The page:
“But, now what we’re finding is that it’s transcended to mental health,” he said. “If we could solve mental health, we could probably solve a lot of their homeless circumstances, as well.”
When she started in her role in 2012, Wood said while mental health was an issue, the major underlying cause of homelessness was job loss.
“We had an individual in the shelter my very first season who was unmedicated and battling some pretty significant paranoid schizophrenia,” she said. “It was known, and the shelter took care of him. The staff, other guests and volunteers – everyone kind of looked out for him, because everyone knew this particular guest was struggling with some pervasive mental health.”
Now if you walk into St. John’s Shelter, Wood said, “it’s not just one guest that people are looking out for and taking care of.”
“It’s the majority of our population,” she said. “Many times it feels like we’re an extension of inpatient mental health services, or certainly an extension of outpatient services. So, I would say mental health has become the overarching symptom we see as to why someone is experiencing homelessness, especially at St. John’s.”
Refsguard said New Community Shelter is also seeing a lot of people struggling with mental health issues – everything from “severe mental health issues to depression.”
“That is tough to serve in a facility like ours when that individual needs to stay in a room with seven other people,” Refsguard said. “Ninety-eight percent of the people we serve have some type of mental health issue.”
A $1.1 million cost
In 2013, and again in 2016, VanHandel said a study was presented to the Basic Needs Committee on the most chronic homelessness individuals in Brown County, and the costs associated with them.
“We wanted to come up with a cost factor so we could say to people, ‘Hey, these are the costs,” he said.
According to HUD, a homeless person costs taxpayers between $30,000 and $50,000 a year – medical services, first responders, police time, transportation, etc.
VanHandel said it again goes back to the circle of recurrence.
“Our people fell right in line with the national average,” he said. “Shocking. In 2013, our top 40 most chronic homeless in the community cost $750,000 dollars for that year. And in 2016, it went up to more than $1 million – at one point about $1.1 million dollars – cost to the community.”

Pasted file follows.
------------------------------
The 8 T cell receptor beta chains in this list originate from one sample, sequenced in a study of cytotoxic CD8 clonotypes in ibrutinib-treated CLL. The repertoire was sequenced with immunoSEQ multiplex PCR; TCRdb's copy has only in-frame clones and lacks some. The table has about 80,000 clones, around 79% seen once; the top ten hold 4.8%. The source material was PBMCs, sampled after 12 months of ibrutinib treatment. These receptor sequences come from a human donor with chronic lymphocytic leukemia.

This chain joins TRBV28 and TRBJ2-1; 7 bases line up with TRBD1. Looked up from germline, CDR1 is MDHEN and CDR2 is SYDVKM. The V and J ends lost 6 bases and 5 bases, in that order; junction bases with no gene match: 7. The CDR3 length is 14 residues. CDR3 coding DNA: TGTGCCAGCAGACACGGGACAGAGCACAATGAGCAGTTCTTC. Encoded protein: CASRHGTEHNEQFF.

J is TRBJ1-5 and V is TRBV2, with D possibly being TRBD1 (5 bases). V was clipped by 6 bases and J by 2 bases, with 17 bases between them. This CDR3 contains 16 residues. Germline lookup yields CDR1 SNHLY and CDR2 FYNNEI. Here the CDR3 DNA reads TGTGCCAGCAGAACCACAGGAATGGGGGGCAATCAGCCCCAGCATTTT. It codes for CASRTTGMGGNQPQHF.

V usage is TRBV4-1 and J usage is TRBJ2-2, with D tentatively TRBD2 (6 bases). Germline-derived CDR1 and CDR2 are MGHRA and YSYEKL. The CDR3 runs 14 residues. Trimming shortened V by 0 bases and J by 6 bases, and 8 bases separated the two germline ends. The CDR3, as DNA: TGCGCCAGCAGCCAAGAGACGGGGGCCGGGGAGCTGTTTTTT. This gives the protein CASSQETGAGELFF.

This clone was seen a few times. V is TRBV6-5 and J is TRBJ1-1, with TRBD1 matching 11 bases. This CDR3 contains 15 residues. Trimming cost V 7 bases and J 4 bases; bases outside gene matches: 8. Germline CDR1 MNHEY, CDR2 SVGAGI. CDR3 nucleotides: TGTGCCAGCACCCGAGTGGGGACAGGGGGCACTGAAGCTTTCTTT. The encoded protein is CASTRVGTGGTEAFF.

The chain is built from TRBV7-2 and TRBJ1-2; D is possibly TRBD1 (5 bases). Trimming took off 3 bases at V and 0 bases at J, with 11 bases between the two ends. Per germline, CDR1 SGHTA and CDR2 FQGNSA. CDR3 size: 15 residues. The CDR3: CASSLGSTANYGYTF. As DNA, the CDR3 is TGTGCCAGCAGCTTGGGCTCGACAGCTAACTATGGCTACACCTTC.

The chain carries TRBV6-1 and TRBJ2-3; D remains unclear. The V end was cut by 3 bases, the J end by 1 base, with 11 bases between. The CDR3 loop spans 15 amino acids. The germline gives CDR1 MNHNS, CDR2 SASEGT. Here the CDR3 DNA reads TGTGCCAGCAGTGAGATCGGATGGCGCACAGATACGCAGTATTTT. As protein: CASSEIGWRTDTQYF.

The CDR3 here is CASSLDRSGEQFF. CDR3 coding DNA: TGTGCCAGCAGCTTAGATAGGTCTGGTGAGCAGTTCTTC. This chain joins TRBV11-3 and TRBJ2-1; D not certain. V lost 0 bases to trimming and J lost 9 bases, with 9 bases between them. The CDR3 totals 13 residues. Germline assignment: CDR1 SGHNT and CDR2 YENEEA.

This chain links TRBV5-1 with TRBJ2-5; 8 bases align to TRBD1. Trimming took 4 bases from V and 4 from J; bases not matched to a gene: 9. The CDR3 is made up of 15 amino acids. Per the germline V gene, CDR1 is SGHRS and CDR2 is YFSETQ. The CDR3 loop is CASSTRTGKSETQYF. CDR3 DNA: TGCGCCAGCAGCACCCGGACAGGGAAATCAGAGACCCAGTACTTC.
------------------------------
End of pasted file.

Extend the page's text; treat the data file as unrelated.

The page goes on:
Wood noted these costs don’t factor in shelters.
“That number would be the community costs without even accounting for shelter services and primary physicians,” she said. “I believe that total came out to about $46,000 per individual per year, which I know is pretty consistent with what they say it takes to provide housing for chronically homeless individuals.”
Falling through the cracks
Green Bay is home to six homeless shelters – St. John’s, New Community, House of Hope, Golden House, Freedom House and Safe Shelter, which opened this past fall.
Wood said space isn’t the issue – there are beds.
“We as shelter executive directors have met pretty routinely and we’ve agreed and have shared with the community that (in) Green Bay it’s not a capacity issue,” she said. “We have (six) shelters who are serving singles and families and the whole demographic, and yet there are people falling through the cracks.”
Unfortunately, she said, sometimes mental health issues prevent individuals from being able to use them.
“It’s a very delicate line,” she said. “St. John’s is the shelter of last resort. We recognize that if somebody is in need of our services, if for any reason we need to turn them away, there is not an alternative option that we’re turning them to, and that is a really, really challenging piece to our mission.”
Wood said she’d describe it as a pervasive mental health and inability-to-attach-people-to-the-appropriate-services barrier.
“At St. John’s, we are congregate living,” she said. “Again, we need to ensure the safety of both that individual, as well as all of the individuals at our shelter. So for somebody who’s battling extreme mental health, for instance, that can be displayed in various ways – (such as) physical aggression – and you know that really aggressive behavior ultimately is tied to mental health, but you can’t leave somebody in shelter whose mental health can result in extreme aggression that’s a danger to themselves or to other people.”
Refsguard said recent discussions amongst shelter directors and other community stakeholders have centered around looking at how “might we address this differently?”
“As a community, or as a provider of services, we need to figure out how we are going to help those individuals who have fallen through the cracks – the chronically homeless, the severely-mentally ill and those with great medical challenges,” she said. “We have to figure out what we are going to do to help those people. It sounds like an assisted-living setting. If it is, then let’s do it, because what an accomplishment that would be for Green Bay, to bring our homeless population on the streets down to next to nothing. How awesome would that be? And how awesome would that be for those people.”
Refsguard said discussions on so-called non-traditional shelter have started.
“We have come together, and we have recognized the gap,” she said. “Now what?”
Disregarded: Life on the streets follows the path of unsheltered individuals in Brown County. From a tent in the woods to a park bench, part two in our multi-part series focuses on the struggles these individuals face on a daily basis.
In partnership with the University of Wisconsin-Green Bay, the educational partner of the NEW News Lab, The Press Times compiled a supporting short video to accompany the series’ written pieces. Please visit gopresstimes.com to view this impactful piece.